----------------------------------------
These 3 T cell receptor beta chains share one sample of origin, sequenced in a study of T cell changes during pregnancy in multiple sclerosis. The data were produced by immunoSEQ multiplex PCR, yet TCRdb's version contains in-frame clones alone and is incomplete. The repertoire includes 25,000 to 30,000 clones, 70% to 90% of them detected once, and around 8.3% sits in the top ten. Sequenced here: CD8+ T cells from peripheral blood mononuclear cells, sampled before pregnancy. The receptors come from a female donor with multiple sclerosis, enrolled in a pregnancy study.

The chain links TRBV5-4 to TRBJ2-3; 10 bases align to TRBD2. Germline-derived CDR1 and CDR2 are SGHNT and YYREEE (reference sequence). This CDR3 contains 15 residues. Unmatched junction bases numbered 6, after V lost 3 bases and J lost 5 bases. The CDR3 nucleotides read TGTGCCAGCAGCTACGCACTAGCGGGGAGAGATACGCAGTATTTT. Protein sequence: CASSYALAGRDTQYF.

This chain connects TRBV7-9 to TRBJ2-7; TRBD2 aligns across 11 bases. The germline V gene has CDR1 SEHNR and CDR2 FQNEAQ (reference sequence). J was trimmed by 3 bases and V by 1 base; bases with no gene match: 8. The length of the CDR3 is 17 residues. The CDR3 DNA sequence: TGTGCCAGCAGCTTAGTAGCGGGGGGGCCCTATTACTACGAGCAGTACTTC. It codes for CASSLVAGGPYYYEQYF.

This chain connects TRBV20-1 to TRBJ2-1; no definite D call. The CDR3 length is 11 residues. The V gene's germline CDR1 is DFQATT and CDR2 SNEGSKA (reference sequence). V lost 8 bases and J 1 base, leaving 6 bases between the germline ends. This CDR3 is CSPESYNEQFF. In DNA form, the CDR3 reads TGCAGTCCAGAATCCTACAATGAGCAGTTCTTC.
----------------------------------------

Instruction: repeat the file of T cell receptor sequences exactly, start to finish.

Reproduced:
These 3 T cell receptor beta chains share one sample of origin, sequenced in a study of T cell changes during pregnancy in multiple sclerosis. The data were produced by immunoSEQ multiplex PCR, yet TCRdb's version contains in-frame clones alone and is incomplete. The repertoire includes 25,000 to 30,000 clones, 70% to 90% of them detected once, and around 8.3% sits in the top ten. Sequenced here: CD8+ T cells from peripheral blood mononuclear cells, sampled before pregnancy. The receptors come from a female donor with multiple sclerosis, enrolled in a pregnancy study.

The chain links TRBV5-4 to TRBJ2-3; 10 bases align to TRBD2. Germline-derived CDR1 and CDR2 are SGHNT and YYREEE (reference sequence). This CDR3 contains 15 residues. Unmatched junction bases numbered 6, after V lost 3 bases and J lost 5 bases. The CDR3 nucleotides read TGTGCCAGCAGCTACGCACTAGCGGGGAGAGATACGCAGTATTTT. Protein sequence: CASSYALAGRDTQYF.

This chain connects TRBV7-9 to TRBJ2-7; TRBD2 aligns across 11 bases. The germline V gene has CDR1 SEHNR and CDR2 FQNEAQ (reference sequence). J was trimmed by 3 bases and V by 1 base; bases with no gene match: 8. The length of the CDR3 is 17 residues. The CDR3 DNA sequence: TGTGCCAGCAGCTTAGTAGCGGGGGGGCCCTATTACTACGAGCAGTACTTC. It codes for CASSLVAGGPYYYEQYF.

This chain connects TRBV20-1 to TRBJ2-1; no definite D call. The CDR3 length is 11 residues. The V gene's germline CDR1 is DFQATT and CDR2 SNEGSKA (reference sequence). V lost 8 bases and J 1 base, leaving 6 bases between the germline ends. This CDR3 is CSPESYNEQFF. In DNA form, the CDR3 reads TGCAGTCCAGAATCCTACAATGAGCAGTTCTTC.